This is my first time on the walk, and my first time to Western Australia. When I read about the walk, the spirit and intention of the walk really resonated with me. I came with little expectation as to how it would be when here, but with a belief that I needed to come and that it would be an important journey. We are a bit over a week into the walk, and I feel so blessed to be here. From the beginning, the crew organising this event have been so welcoming, opening up their home to me when I arrived from Melbourne.
Meeting everyone in Perth on the first morning, there was a sense of excitement as people gathered from all walks of life. The group bond began forming as we started the long drive across this red land. By the time we arrived at the community centre in Kalgoorlie, I already felt part of a community. We received a warm welcome from the Kalgoorlie community that night. Geoffrey Stokes shared with us the film Utopia, which was an important foundation for beginning the journey, to acknowledge the pain that needs to be healed by respecting the first people and this land.
The next day, we drove through Leonora, meeting some of the community there. As we drove on to Yeeliree, the landscape flashed by in minutes what will take us hours to walk, and I am looking forward to being able to properly appreciate all the changes in this landscape.
Arriving in Yeeliree that evening and being welcomed to country by Vicky was very heart warming and special. Where we camped was so beautiful, clear stretching skies and red dirt, mulga trees all around. We had a chance to camp for a couple of days, settling into the new pace and vibration of the land, breathing in the fresh clean air. Marcus shared with us some of the history of amazing walks such as this, which have happened across the world. I felt connected to all people and their struggle for a safe future. We learnt more about uranium mining and nuclear energy, bombs and waste, and the insane cost we all have to pay.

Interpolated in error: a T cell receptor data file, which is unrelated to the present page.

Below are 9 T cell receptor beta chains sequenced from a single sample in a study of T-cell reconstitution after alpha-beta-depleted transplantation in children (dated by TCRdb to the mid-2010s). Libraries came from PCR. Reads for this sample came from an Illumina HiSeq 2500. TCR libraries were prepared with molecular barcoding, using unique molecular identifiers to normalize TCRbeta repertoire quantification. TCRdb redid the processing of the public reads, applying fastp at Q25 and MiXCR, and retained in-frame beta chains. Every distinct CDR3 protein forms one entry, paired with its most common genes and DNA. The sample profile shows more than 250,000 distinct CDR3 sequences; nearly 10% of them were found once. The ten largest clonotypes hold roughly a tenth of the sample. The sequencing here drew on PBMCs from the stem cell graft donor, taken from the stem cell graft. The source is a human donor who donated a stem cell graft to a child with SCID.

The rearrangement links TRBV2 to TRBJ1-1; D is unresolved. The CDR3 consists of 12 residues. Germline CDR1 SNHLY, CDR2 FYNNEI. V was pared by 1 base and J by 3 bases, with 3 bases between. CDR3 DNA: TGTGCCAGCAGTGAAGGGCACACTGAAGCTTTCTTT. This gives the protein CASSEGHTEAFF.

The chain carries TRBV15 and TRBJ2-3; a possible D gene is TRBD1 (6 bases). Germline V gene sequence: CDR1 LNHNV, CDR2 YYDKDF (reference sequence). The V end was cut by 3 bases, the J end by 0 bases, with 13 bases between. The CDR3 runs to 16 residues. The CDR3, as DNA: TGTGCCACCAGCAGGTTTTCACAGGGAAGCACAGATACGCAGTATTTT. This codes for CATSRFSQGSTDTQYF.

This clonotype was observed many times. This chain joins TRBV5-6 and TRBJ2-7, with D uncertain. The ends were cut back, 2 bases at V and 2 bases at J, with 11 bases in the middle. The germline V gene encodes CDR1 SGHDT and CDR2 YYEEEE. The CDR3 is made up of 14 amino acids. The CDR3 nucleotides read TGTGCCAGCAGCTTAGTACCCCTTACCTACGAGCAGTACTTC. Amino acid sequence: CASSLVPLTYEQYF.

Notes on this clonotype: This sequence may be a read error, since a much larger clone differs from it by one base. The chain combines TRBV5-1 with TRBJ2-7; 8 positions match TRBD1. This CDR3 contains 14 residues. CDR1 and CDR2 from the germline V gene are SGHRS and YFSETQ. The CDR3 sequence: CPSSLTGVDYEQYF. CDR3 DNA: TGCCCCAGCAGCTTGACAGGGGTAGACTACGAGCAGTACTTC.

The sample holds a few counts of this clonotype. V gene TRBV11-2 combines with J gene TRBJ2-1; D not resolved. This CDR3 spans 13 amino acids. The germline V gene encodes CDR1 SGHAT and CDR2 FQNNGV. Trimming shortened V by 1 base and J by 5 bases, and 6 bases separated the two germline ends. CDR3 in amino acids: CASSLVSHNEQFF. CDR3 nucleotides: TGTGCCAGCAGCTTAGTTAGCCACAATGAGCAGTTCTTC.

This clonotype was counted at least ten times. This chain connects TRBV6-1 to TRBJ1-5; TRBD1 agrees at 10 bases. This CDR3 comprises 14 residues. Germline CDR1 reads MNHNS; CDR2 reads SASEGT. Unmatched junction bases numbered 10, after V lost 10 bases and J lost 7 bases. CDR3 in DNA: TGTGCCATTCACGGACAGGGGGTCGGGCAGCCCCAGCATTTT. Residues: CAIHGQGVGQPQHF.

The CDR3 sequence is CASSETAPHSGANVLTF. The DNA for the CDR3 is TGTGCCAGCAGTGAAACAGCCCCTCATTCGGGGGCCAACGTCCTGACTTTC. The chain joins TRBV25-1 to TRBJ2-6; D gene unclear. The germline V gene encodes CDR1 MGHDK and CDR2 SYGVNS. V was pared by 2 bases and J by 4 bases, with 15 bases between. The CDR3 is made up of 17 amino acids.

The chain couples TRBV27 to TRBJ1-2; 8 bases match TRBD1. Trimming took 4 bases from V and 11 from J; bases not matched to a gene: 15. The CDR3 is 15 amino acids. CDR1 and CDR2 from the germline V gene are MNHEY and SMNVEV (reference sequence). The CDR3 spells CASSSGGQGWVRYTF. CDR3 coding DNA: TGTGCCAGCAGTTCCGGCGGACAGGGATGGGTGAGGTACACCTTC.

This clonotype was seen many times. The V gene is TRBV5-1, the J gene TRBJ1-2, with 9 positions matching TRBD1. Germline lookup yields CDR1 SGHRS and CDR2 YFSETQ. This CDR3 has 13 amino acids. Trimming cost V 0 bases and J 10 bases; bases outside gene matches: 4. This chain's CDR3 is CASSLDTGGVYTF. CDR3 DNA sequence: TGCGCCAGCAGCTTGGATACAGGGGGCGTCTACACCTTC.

Working as a team, we started the first day of the walk with a strong spirit and sense of why we are here. As we walk this land together, the vibration of our footsteps will echo throughout our lives. When Kado arrived, it was very special to hear the creation story of this land and the sacred places, which really brings everything alive.
Setting up camp, cooking and cleaning together, we are learning to work as a big family. When some of us have struggled or fallen sick, the tribe has come together to take care of each other. It feels so powerful to be part of a strong community, something that I personally lack in my day-to-day life.
Now we are having a few rest days at Jones Creek, where we can have some quiet time to reflect on this first amazing week. I look forward to learning more about this country and culture, and understanding more each day.